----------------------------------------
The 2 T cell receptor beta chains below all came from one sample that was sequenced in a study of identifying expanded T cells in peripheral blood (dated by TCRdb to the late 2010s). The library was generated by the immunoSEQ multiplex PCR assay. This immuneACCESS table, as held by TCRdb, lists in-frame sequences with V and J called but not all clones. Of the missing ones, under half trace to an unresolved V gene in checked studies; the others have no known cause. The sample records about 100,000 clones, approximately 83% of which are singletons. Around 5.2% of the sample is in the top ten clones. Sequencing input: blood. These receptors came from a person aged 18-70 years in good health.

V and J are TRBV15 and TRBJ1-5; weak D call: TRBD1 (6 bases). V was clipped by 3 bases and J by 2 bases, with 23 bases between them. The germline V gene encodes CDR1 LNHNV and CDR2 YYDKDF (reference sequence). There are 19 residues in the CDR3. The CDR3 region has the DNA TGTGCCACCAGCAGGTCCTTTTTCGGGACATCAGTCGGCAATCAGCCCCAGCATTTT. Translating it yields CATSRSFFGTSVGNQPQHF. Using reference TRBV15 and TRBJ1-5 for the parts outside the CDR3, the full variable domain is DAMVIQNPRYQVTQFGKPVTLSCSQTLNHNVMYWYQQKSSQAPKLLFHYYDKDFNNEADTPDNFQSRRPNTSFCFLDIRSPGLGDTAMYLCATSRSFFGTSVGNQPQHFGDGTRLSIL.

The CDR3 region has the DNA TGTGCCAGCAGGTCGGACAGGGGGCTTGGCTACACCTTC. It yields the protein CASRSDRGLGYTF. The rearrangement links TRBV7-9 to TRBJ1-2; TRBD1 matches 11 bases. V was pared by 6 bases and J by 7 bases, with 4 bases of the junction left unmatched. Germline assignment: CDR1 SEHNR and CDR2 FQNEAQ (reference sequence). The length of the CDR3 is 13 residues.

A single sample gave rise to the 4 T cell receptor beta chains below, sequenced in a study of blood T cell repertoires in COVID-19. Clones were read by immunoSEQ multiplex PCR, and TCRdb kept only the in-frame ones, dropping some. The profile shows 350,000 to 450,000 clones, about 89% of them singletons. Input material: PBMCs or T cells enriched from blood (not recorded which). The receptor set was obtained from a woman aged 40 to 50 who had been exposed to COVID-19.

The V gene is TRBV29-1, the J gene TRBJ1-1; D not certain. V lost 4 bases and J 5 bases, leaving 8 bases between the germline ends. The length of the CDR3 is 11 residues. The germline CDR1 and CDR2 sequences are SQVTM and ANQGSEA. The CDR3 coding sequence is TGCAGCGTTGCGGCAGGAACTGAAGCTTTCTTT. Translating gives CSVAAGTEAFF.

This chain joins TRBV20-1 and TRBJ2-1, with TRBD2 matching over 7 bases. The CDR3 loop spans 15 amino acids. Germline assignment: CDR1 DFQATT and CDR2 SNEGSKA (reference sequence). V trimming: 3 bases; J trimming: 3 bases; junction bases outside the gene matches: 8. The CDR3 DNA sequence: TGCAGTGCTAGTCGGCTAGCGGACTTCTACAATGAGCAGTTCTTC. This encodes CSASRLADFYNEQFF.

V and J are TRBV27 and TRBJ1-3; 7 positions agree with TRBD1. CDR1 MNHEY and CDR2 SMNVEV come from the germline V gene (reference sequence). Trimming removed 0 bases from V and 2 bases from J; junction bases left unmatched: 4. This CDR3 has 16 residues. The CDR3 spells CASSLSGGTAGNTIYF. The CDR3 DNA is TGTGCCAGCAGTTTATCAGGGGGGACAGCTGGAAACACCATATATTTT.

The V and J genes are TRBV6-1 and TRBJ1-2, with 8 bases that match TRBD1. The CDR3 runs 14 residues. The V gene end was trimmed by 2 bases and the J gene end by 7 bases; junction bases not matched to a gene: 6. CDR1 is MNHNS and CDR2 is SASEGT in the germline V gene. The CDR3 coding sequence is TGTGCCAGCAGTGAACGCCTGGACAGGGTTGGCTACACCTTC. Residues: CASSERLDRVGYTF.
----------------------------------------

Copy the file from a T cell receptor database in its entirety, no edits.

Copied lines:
The 2 T cell receptor beta chains below all came from one sample that was sequenced in a study of identifying expanded T cells in peripheral blood (dated by TCRdb to the late 2010s). The library was generated by the immunoSEQ multiplex PCR assay. This immuneACCESS table, as held by TCRdb, lists in-frame sequences with V and J called but not all clones. Of the missing ones, under half trace to an unresolved V gene in checked studies; the others have no known cause. The sample records about 100,000 clones, approximately 83% of which are singletons. Around 5.2% of the sample is in the top ten clones. Sequencing input: blood. These receptors came from a person aged 18-70 years in good health.

V and J are TRBV15 and TRBJ1-5; weak D call: TRBD1 (6 bases). V was clipped by 3 bases and J by 2 bases, with 23 bases between them. The germline V gene encodes CDR1 LNHNV and CDR2 YYDKDF (reference sequence). There are 19 residues in the CDR3. The CDR3 region has the DNA TGTGCCACCAGCAGGTCCTTTTTCGGGACATCAGTCGGCAATCAGCCCCAGCATTTT. Translating it yields CATSRSFFGTSVGNQPQHF. Using reference TRBV15 and TRBJ1-5 for the parts outside the CDR3, the full variable domain is DAMVIQNPRYQVTQFGKPVTLSCSQTLNHNVMYWYQQKSSQAPKLLFHYYDKDFNNEADTPDNFQSRRPNTSFCFLDIRSPGLGDTAMYLCATSRSFFGTSVGNQPQHFGDGTRLSIL.

The CDR3 region has the DNA TGTGCCAGCAGGTCGGACAGGGGGCTTGGCTACACCTTC. It yields the protein CASRSDRGLGYTF. The rearrangement links TRBV7-9 to TRBJ1-2; TRBD1 matches 11 bases. V was pared by 6 bases and J by 7 bases, with 4 bases of the junction left unmatched. Germline assignment: CDR1 SEHNR and CDR2 FQNEAQ (reference sequence). The length of the CDR3 is 13 residues.

A single sample gave rise to the 4 T cell receptor beta chains below, sequenced in a study of blood T cell repertoires in COVID-19. Clones were read by immunoSEQ multiplex PCR, and TCRdb kept only the in-frame ones, dropping some. The profile shows 350,000 to 450,000 clones, about 89% of them singletons. Input material: PBMCs or T cells enriched from blood (not recorded which). The receptor set was obtained from a woman aged 40 to 50 who had been exposed to COVID-19.

The V gene is TRBV29-1, the J gene TRBJ1-1; D not certain. V lost 4 bases and J 5 bases, leaving 8 bases between the germline ends. The length of the CDR3 is 11 residues. The germline CDR1 and CDR2 sequences are SQVTM and ANQGSEA. The CDR3 coding sequence is TGCAGCGTTGCGGCAGGAACTGAAGCTTTCTTT. Translating gives CSVAAGTEAFF.

This chain joins TRBV20-1 and TRBJ2-1, with TRBD2 matching over 7 bases. The CDR3 loop spans 15 amino acids. Germline assignment: CDR1 DFQATT and CDR2 SNEGSKA (reference sequence). V trimming: 3 bases; J trimming: 3 bases; junction bases outside the gene matches: 8. The CDR3 DNA sequence: TGCAGTGCTAGTCGGCTAGCGGACTTCTACAATGAGCAGTTCTTC. This encodes CSASRLADFYNEQFF.

V and J are TRBV27 and TRBJ1-3; 7 positions agree with TRBD1. CDR1 MNHEY and CDR2 SMNVEV come from the germline V gene (reference sequence). Trimming removed 0 bases from V and 2 bases from J; junction bases left unmatched: 4. This CDR3 has 16 residues. The CDR3 spells CASSLSGGTAGNTIYF. The CDR3 DNA is TGTGCCAGCAGTTTATCAGGGGGGACAGCTGGAAACACCATATATTTT.

The V and J genes are TRBV6-1 and TRBJ1-2, with 8 bases that match TRBD1. The CDR3 runs 14 residues. The V gene end was trimmed by 2 bases and the J gene end by 7 bases; junction bases not matched to a gene: 6. CDR1 is MNHNS and CDR2 is SASEGT in the germline V gene. The CDR3 coding sequence is TGTGCCAGCAGTGAACGCCTGGACAGGGTTGGCTACACCTTC. Residues: CASSERLDRVGYTF.